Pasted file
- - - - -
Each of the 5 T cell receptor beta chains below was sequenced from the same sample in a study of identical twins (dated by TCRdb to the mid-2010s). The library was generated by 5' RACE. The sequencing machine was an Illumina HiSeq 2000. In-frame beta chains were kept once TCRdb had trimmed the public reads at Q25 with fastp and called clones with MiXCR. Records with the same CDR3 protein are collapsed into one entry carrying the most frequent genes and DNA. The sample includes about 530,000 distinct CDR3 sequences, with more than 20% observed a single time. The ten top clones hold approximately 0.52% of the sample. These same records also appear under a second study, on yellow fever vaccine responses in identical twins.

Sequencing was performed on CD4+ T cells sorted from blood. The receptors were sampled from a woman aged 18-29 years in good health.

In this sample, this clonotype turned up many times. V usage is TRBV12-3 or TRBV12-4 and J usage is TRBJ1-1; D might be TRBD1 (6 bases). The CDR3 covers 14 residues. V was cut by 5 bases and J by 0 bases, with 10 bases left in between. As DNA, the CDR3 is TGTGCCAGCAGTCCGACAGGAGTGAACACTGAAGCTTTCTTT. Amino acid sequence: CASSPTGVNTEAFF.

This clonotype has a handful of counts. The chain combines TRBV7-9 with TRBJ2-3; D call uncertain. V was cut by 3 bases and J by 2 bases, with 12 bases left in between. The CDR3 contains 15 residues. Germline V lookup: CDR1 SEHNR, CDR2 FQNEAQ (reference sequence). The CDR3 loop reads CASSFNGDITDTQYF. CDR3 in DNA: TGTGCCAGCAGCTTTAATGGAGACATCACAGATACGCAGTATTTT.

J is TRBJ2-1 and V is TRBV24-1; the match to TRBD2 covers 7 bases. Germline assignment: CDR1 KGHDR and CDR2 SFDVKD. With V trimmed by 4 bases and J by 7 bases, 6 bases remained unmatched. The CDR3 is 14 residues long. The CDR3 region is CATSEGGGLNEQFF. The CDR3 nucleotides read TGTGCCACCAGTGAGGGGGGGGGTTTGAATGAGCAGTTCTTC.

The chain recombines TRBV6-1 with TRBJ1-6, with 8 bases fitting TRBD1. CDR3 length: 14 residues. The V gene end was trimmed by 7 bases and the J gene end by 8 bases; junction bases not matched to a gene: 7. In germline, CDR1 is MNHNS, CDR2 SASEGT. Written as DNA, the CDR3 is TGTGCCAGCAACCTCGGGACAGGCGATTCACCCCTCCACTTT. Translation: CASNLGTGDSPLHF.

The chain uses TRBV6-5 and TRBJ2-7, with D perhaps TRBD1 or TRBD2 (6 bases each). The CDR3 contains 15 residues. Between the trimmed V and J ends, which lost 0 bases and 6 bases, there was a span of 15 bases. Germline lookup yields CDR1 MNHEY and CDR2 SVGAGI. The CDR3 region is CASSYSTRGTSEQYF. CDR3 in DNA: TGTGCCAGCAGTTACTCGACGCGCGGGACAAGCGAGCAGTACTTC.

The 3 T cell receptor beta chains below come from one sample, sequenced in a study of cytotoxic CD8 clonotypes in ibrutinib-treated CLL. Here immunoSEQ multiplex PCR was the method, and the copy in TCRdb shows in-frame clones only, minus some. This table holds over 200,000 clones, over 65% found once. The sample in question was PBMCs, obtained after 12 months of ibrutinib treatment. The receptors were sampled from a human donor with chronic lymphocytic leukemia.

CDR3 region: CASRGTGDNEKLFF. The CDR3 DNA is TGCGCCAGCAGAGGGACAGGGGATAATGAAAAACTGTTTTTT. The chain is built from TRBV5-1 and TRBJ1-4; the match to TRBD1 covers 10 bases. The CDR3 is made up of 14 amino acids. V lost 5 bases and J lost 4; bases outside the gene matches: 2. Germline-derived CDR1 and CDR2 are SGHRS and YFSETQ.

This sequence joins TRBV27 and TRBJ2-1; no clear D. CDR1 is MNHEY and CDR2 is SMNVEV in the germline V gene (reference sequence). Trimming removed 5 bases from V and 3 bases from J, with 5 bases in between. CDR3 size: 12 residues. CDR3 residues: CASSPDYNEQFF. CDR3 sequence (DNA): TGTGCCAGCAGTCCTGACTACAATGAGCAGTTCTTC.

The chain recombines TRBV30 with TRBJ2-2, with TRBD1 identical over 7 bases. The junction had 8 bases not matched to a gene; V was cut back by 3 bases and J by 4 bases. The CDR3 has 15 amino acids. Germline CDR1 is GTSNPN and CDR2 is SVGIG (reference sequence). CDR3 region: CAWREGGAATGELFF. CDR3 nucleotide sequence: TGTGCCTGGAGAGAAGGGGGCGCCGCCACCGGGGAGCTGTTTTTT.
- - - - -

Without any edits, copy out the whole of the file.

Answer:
Each of the 5 T cell receptor beta chains below was sequenced from the same sample in a study of identical twins (dated by TCRdb to the mid-2010s). The library was generated by 5' RACE. The sequencing machine was an Illumina HiSeq 2000. In-frame beta chains were kept once TCRdb had trimmed the public reads at Q25 with fastp and called clones with MiXCR. Records with the same CDR3 protein are collapsed into one entry carrying the most frequent genes and DNA. The sample includes about 530,000 distinct CDR3 sequences, with more than 20% observed a single time. The ten top clones hold approximately 0.52% of the sample. These same records also appear under a second study, on yellow fever vaccine responses in identical twins.

Sequencing was performed on CD4+ T cells sorted from blood. The receptors were sampled from a woman aged 18-29 years in good health.

In this sample, this clonotype turned up many times. V usage is TRBV12-3 or TRBV12-4 and J usage is TRBJ1-1; D might be TRBD1 (6 bases). The CDR3 covers 14 residues. V was cut by 5 bases and J by 0 bases, with 10 bases left in between. As DNA, the CDR3 is TGTGCCAGCAGTCCGACAGGAGTGAACACTGAAGCTTTCTTT. Amino acid sequence: CASSPTGVNTEAFF.

This clonotype has a handful of counts. The chain combines TRBV7-9 with TRBJ2-3; D call uncertain. V was cut by 3 bases and J by 2 bases, with 12 bases left in between. The CDR3 contains 15 residues. Germline V lookup: CDR1 SEHNR, CDR2 FQNEAQ (reference sequence). The CDR3 loop reads CASSFNGDITDTQYF. CDR3 in DNA: TGTGCCAGCAGCTTTAATGGAGACATCACAGATACGCAGTATTTT.

J is TRBJ2-1 and V is TRBV24-1; the match to TRBD2 covers 7 bases. Germline assignment: CDR1 KGHDR and CDR2 SFDVKD. With V trimmed by 4 bases and J by 7 bases, 6 bases remained unmatched. The CDR3 is 14 residues long. The CDR3 region is CATSEGGGLNEQFF. The CDR3 nucleotides read TGTGCCACCAGTGAGGGGGGGGGTTTGAATGAGCAGTTCTTC.

The chain recombines TRBV6-1 with TRBJ1-6, with 8 bases fitting TRBD1. CDR3 length: 14 residues. The V gene end was trimmed by 7 bases and the J gene end by 8 bases; junction bases not matched to a gene: 7. In germline, CDR1 is MNHNS, CDR2 SASEGT. Written as DNA, the CDR3 is TGTGCCAGCAACCTCGGGACAGGCGATTCACCCCTCCACTTT. Translation: CASNLGTGDSPLHF.

The chain uses TRBV6-5 and TRBJ2-7, with D perhaps TRBD1 or TRBD2 (6 bases each). The CDR3 contains 15 residues. Between the trimmed V and J ends, which lost 0 bases and 6 bases, there was a span of 15 bases. Germline lookup yields CDR1 MNHEY and CDR2 SVGAGI. The CDR3 region is CASSYSTRGTSEQYF. CDR3 in DNA: TGTGCCAGCAGTTACTCGACGCGCGGGACAAGCGAGCAGTACTTC.

The 3 T cell receptor beta chains below come from one sample, sequenced in a study of cytotoxic CD8 clonotypes in ibrutinib-treated CLL. Here immunoSEQ multiplex PCR was the method, and the copy in TCRdb shows in-frame clones only, minus some. This table holds over 200,000 clones, over 65% found once. The sample in question was PBMCs, obtained after 12 months of ibrutinib treatment. The receptors were sampled from a human donor with chronic lymphocytic leukemia.

CDR3 region: CASRGTGDNEKLFF. The CDR3 DNA is TGCGCCAGCAGAGGGACAGGGGATAATGAAAAACTGTTTTTT. The chain is built from TRBV5-1 and TRBJ1-4; the match to TRBD1 covers 10 bases. The CDR3 is made up of 14 amino acids. V lost 5 bases and J lost 4; bases outside the gene matches: 2. Germline-derived CDR1 and CDR2 are SGHRS and YFSETQ.

This sequence joins TRBV27 and TRBJ2-1; no clear D. CDR1 is MNHEY and CDR2 is SMNVEV in the germline V gene (reference sequence). Trimming removed 5 bases from V and 3 bases from J, with 5 bases in between. CDR3 size: 12 residues. CDR3 residues: CASSPDYNEQFF. CDR3 sequence (DNA): TGTGCCAGCAGTCCTGACTACAATGAGCAGTTCTTC.

The chain recombines TRBV30 with TRBJ2-2, with TRBD1 identical over 7 bases. The junction had 8 bases not matched to a gene; V was cut back by 3 bases and J by 4 bases. The CDR3 has 15 amino acids. Germline CDR1 is GTSNPN and CDR2 is SVGIG (reference sequence). CDR3 region: CAWREGGAATGELFF. CDR3 nucleotide sequence: TGTGCCTGGAGAGAAGGGGGCGCCGCCACCGGGGAGCTGTTTTTT.